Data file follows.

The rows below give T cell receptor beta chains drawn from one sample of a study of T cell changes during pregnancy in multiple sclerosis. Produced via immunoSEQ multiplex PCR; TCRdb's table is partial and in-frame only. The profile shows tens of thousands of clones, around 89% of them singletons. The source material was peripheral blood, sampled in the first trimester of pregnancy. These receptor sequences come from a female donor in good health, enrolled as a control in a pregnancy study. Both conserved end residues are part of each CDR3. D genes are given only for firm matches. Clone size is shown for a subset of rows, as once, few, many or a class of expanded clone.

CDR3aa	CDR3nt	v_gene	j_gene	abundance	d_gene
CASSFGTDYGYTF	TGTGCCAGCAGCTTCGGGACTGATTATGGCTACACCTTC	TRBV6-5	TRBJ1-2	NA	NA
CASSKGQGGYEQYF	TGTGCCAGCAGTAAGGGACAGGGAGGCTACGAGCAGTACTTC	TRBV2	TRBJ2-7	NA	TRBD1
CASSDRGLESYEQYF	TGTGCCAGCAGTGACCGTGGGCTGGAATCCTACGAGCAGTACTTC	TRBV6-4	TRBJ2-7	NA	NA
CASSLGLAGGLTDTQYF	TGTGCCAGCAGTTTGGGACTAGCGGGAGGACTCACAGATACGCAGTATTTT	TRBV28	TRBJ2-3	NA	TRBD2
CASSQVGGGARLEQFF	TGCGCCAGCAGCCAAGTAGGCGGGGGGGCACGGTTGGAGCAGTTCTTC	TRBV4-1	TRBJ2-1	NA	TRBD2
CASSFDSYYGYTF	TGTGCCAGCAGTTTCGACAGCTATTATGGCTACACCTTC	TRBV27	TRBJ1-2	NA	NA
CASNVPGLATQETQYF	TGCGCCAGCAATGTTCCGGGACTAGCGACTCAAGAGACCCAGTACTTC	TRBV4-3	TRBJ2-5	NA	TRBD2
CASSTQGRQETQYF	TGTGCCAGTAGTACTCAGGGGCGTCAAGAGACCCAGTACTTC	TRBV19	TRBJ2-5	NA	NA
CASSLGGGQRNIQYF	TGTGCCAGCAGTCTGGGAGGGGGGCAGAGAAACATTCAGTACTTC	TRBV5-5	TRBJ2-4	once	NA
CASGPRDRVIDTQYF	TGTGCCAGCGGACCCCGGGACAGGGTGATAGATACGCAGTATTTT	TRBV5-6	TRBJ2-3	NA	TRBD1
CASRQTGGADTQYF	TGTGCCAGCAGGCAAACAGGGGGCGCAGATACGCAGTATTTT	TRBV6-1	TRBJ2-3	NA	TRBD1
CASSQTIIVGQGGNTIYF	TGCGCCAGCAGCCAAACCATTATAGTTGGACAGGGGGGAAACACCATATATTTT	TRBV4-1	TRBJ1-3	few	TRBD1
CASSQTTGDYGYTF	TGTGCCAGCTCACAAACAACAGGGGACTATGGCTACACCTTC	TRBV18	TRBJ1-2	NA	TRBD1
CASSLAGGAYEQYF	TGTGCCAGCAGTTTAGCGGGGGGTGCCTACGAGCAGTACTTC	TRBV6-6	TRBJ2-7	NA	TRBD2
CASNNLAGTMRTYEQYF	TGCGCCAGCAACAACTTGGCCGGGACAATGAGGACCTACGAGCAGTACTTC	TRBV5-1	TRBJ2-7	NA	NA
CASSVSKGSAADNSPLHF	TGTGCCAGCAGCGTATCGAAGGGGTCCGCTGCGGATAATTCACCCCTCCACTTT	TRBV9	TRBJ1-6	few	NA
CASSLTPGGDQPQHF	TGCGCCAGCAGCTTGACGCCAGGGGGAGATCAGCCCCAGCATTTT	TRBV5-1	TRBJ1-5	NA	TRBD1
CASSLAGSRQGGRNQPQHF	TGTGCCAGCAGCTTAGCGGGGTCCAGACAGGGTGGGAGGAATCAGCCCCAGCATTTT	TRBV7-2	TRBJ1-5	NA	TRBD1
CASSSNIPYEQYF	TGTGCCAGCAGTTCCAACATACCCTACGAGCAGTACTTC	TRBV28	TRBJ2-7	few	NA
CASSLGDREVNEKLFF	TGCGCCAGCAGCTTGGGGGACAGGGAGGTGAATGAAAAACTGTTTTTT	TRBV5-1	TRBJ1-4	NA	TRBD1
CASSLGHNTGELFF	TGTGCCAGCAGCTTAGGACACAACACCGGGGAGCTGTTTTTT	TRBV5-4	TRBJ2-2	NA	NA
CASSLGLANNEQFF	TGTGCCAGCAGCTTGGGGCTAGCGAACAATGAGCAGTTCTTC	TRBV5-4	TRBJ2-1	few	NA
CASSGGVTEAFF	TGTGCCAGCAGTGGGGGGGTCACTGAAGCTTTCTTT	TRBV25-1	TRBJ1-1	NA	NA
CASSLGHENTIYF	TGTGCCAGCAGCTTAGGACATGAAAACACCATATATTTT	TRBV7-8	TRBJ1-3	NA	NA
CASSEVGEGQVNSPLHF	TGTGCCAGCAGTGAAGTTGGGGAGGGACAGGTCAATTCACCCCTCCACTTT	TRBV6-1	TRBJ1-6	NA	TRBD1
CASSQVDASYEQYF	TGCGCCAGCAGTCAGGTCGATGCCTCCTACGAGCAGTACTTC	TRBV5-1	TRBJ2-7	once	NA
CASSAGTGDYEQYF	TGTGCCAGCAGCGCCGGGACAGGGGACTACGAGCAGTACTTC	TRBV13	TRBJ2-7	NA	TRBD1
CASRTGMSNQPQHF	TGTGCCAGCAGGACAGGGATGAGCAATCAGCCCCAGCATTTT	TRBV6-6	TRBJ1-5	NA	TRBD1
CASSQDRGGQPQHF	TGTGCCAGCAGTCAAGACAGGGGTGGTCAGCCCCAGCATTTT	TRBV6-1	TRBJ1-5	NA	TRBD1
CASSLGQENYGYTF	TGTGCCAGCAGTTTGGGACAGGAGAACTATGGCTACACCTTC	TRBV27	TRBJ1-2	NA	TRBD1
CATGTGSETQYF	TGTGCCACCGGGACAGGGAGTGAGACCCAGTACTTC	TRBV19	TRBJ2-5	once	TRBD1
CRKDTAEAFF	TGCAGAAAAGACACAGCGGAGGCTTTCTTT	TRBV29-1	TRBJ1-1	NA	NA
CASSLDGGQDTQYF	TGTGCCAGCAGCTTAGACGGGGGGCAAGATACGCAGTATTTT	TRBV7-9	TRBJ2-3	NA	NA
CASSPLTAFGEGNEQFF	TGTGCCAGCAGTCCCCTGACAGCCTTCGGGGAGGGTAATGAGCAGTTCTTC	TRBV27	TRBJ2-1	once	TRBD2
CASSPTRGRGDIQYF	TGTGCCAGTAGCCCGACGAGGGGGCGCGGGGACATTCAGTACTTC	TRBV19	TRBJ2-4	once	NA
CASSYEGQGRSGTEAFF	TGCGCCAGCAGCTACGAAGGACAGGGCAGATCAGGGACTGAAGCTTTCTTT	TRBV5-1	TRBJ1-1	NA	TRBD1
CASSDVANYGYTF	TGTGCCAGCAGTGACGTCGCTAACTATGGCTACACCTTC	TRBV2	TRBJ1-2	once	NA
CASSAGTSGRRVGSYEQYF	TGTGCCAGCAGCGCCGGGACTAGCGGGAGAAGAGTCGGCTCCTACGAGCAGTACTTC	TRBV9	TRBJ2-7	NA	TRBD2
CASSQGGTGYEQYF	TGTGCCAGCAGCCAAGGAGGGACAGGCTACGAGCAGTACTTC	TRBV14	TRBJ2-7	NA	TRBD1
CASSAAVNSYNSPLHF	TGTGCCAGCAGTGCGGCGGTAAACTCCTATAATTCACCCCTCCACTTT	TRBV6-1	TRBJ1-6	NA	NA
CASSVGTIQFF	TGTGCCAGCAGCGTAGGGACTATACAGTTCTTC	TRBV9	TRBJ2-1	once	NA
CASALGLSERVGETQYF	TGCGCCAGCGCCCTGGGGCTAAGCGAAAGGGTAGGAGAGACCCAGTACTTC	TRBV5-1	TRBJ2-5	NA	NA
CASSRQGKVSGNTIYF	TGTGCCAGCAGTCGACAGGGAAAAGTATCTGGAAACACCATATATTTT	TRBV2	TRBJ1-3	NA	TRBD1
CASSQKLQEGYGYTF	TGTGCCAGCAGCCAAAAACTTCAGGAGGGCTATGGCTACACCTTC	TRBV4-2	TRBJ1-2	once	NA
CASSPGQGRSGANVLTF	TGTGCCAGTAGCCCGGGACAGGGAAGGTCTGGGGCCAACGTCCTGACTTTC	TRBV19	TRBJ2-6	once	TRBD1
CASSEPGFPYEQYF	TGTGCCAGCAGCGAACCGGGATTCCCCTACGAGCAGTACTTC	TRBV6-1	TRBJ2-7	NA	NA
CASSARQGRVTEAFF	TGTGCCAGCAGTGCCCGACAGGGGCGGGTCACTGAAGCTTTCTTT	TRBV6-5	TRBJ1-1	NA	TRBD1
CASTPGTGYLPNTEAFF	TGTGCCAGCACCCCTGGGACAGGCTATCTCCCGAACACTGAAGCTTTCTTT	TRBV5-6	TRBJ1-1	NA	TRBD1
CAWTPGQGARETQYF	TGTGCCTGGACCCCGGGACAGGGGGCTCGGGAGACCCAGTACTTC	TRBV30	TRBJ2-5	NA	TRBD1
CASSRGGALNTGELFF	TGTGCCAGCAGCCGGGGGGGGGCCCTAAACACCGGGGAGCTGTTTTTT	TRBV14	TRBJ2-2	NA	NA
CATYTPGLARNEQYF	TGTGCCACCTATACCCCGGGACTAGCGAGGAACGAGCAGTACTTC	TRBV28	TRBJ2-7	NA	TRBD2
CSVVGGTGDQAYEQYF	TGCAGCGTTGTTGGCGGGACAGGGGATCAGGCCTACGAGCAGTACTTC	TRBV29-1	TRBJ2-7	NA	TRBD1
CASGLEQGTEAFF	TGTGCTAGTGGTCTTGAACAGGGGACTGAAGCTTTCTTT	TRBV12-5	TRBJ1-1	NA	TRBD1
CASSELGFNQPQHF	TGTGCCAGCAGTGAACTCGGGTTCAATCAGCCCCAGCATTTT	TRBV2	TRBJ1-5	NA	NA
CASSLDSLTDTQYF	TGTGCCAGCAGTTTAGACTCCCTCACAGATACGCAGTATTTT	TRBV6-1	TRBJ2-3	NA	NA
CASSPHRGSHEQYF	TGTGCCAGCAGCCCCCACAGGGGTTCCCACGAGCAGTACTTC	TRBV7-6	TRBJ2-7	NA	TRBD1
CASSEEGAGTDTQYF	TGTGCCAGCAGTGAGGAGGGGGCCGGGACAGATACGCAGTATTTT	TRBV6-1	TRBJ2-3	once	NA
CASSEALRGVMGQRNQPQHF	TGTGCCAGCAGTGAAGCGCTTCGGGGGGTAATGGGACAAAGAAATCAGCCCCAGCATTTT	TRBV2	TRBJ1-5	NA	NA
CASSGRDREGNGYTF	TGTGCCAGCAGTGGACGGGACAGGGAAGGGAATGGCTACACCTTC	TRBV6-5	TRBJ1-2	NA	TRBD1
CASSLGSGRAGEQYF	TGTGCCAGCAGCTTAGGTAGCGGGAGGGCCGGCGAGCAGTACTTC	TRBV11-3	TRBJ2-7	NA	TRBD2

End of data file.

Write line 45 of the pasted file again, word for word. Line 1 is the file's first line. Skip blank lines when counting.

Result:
CASSRQGKVSGNTIYF	TGTGCCAGCAGTCGACAGGGAAAAGTATCTGGAAACACCATATATTTT	TRBV2	TRBJ1-3	NA	TRBD1